Briefing

America's RSV surge, explained

COVID-19 isn't the only respiratory virus of note making the rounds this year — in fact, an "unusually early" spike in RSV infections is burdening underprepared and overwhelmed hospitals and pediatric units across the country. Here's everything you need to know:

What is RSV?

RSV, or respiratory syncytial virus, is a common seasonal illness that affects the lungs and typically manifests in "mild, cold-like symptoms that resolve in one to two weeks," The Cut reports. The virus can be particularly serious for infants under one, whose tiny airways are easily blocked by just a bit of mucus, and can lead to "more severe complications," like bronchitis and pneumonia; premies, children with asthma, and children with sensitive lungs and chronic lung disease are also high-risk. "They're smaller to start with and don't have a lot of reserve," Mount Sinai's Dr. Christopher Strother told The Cut. "If you put mucus and inflammation in their lungs, they get distressed more easily and get sicker than bigger, healthier kids." 

Though RSV symptoms are similar to those of COVID-19 and the flu, the virus is the "most taxing" of the three on the lungs, The Cut writes. An RSV infection is "going to look like the classic flu," Dr. Strother explained. "Usually you'll see lots of mucus, a bit of congestion, and a junky, mucus-y cough." Older kids will most likely experience flu-like sore throats and body aches, while adults will feel like they have a mild cold. Adults or parents of young children should take themselves or their child to the hospital in the event of breathing difficulty.

The virus is currently surging at unanticipated levels, consequently overwhelming hospitals and pediatric units across the U.S. Nearly one in every 500 babies 6 months and younger was hospitalized with RSV since the start of October, per rough estimates from the Centers for Disease Control and Prevention and The New York Times, and that true total is likely much higher, the agency said. "Every children's hospital that I'm aware of is absolutely swamped," Dr. Coleen Cunningham, a pediatrician in Southern California, told the Times. (Orange County declared a health emergency over the virus on Nov. 1.)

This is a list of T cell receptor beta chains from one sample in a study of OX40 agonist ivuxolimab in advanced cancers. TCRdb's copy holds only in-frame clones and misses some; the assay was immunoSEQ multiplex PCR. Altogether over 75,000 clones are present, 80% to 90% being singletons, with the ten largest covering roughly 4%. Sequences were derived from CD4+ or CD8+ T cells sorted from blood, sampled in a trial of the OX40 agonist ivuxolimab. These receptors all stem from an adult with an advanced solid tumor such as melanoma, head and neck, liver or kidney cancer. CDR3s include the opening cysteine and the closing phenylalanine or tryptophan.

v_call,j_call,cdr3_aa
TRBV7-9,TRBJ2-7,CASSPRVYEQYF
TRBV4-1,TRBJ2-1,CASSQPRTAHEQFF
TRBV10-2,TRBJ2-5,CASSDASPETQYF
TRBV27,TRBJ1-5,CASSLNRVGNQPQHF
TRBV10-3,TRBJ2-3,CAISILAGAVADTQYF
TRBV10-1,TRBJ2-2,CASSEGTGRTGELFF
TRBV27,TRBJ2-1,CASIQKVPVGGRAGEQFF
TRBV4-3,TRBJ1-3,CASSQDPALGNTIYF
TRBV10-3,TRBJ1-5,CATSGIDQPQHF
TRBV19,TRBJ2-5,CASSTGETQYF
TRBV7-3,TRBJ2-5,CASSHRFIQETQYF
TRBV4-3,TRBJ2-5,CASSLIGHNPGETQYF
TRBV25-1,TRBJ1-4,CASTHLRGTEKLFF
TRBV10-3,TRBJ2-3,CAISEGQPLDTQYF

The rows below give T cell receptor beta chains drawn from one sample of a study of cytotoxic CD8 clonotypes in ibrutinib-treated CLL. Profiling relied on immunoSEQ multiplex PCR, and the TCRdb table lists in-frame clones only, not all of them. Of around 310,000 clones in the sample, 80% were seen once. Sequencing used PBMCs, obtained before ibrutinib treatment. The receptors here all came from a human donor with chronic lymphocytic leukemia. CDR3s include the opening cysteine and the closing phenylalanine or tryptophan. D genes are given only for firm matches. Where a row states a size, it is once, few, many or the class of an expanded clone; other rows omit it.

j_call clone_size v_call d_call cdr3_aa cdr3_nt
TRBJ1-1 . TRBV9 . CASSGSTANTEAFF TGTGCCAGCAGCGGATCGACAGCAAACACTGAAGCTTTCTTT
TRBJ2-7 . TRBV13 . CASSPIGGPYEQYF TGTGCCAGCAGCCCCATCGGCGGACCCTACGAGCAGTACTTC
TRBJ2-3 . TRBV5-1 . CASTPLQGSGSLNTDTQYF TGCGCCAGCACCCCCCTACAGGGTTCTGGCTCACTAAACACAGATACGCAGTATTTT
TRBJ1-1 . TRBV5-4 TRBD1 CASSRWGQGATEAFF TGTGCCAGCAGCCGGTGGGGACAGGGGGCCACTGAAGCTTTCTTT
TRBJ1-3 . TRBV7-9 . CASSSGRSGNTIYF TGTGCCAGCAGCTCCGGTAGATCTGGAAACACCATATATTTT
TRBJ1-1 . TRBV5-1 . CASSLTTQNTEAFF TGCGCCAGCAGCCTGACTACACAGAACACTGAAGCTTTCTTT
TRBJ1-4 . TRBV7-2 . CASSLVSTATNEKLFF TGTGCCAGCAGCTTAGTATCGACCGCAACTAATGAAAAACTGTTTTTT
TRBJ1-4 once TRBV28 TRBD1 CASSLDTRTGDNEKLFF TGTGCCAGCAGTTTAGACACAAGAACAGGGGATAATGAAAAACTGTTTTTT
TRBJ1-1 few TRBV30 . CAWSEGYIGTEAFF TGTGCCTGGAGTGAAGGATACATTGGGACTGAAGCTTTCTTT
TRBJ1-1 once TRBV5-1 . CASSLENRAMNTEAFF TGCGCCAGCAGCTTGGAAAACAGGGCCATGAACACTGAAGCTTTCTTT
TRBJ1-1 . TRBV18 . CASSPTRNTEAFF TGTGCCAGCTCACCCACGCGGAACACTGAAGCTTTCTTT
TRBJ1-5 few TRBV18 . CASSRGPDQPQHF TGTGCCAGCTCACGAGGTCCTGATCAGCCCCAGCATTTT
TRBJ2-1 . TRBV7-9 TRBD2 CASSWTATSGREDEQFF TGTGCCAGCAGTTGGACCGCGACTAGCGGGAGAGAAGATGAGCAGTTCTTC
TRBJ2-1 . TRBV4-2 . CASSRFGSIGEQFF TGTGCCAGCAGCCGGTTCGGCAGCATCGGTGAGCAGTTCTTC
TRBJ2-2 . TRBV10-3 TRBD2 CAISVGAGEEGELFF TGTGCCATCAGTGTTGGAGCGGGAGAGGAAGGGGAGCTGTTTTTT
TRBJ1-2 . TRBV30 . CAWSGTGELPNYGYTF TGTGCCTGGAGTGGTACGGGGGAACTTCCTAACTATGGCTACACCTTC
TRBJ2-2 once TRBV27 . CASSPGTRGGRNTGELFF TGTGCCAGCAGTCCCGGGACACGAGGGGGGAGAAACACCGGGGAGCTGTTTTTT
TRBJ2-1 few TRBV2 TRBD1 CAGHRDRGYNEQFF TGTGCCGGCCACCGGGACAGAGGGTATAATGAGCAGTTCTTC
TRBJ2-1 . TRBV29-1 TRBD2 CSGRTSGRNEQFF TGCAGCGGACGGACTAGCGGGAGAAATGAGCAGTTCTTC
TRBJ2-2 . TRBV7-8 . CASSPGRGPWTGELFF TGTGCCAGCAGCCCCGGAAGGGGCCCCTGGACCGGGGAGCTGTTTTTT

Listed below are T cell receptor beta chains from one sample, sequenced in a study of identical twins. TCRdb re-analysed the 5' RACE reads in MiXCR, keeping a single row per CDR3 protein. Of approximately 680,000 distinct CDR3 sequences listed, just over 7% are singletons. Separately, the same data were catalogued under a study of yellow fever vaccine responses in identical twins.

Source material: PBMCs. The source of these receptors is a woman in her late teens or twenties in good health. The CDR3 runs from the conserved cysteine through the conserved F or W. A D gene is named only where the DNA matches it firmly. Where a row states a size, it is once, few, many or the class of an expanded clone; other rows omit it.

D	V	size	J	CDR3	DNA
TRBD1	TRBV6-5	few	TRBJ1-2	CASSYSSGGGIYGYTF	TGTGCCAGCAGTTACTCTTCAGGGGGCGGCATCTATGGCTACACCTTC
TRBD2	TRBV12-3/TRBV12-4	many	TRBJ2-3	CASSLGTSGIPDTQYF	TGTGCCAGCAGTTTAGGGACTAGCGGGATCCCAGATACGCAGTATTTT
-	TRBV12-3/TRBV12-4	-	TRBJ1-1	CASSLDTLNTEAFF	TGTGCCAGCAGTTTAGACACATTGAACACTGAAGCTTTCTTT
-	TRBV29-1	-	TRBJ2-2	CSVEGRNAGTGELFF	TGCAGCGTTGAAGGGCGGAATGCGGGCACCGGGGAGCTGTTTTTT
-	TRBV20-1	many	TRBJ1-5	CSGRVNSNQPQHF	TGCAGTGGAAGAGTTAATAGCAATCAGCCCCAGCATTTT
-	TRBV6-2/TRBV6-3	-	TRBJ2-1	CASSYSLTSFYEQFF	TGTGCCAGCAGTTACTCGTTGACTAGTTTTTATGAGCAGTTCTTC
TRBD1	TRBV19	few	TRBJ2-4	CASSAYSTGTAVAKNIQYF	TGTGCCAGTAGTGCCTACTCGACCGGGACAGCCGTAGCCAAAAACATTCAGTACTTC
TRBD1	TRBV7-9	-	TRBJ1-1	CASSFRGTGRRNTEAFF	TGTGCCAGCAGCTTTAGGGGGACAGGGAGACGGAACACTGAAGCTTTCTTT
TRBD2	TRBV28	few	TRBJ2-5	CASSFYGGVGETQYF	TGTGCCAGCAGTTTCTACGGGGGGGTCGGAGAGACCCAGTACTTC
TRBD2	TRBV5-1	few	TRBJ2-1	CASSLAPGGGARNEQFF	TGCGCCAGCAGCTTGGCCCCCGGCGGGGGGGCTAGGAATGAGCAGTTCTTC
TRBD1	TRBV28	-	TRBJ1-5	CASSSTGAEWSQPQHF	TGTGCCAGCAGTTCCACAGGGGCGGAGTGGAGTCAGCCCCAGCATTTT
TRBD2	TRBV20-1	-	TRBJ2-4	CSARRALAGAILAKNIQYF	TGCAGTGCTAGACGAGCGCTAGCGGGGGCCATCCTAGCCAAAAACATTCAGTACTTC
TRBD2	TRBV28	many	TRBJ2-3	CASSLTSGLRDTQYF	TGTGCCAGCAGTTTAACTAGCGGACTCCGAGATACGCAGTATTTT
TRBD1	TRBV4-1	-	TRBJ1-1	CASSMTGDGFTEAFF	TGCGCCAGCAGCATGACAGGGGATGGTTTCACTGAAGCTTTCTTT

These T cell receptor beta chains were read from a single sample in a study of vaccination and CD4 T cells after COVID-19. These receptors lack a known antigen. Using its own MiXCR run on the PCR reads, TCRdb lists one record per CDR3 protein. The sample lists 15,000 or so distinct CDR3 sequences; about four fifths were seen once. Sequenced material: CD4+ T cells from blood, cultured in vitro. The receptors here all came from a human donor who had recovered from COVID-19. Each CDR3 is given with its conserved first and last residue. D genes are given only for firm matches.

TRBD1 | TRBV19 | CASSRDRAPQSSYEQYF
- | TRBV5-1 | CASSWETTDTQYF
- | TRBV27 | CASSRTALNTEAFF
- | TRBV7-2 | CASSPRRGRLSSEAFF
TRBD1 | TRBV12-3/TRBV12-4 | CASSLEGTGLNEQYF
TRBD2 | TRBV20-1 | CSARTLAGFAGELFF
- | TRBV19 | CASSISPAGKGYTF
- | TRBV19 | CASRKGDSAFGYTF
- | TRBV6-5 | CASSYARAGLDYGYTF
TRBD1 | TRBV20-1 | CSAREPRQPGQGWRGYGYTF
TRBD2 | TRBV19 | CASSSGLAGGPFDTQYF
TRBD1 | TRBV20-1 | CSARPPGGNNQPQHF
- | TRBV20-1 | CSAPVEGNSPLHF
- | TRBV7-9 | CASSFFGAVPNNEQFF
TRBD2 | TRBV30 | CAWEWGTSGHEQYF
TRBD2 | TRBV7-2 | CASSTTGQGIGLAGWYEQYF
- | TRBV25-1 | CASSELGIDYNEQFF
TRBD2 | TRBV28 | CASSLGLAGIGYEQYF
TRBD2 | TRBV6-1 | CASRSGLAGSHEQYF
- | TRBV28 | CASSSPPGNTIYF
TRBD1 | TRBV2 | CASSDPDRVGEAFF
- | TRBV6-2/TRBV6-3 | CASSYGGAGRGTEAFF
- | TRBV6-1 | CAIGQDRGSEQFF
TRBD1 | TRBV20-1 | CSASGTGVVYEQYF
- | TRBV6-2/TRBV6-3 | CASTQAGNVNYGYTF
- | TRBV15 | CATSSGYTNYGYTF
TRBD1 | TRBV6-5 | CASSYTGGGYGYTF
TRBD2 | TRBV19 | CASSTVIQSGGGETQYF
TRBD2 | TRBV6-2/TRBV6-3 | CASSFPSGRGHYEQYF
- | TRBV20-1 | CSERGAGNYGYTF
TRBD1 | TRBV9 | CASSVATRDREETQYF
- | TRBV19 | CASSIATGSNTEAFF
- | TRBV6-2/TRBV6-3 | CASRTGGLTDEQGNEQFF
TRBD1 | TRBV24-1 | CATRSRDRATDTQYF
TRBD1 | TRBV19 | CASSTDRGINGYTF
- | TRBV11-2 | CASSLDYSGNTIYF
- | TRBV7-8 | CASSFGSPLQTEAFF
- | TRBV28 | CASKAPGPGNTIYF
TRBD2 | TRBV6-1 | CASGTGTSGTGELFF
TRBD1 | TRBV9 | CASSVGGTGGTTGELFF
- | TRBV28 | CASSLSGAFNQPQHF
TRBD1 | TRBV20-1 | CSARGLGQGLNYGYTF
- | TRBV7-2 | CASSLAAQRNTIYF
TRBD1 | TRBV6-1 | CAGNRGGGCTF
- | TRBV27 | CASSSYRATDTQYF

Why is there a surge?

Think of the current spike in RSV infections in children as a sort of "immunity debt," Dr. Michael Daignault explains for USA Today. "The theory is that three years of public health measures like social distancing, masking, and school closures, enacted to protect [children] from COVID-19, significantly reduced their exposure to other common infections." Now, with the world largely re-opened and many of those measures gone, "we're seeing a lot of RSV at once," said White House COVID-19 Response Coordinator Dr. Ashish Jha.

"The immune system works by recognition and repetition," emergency medicine physician Dr. Sarah Combs told the Times. "And when you give it a bit of a rest, like we did during the pandemic — and for good reason — we now have a generation of immune-naive children." Fortunately, the increase in hospitalizations does not suggest the emergence of a more severe strain of RSV; rather, numbers are up because the virus is, in most areas, infecting more children overall, and "a small percentage of a high number is still a high number," Dr. Buddy Creech, professor of pediatric infectious diseases at Vanderbilt University Medical Center, told the Times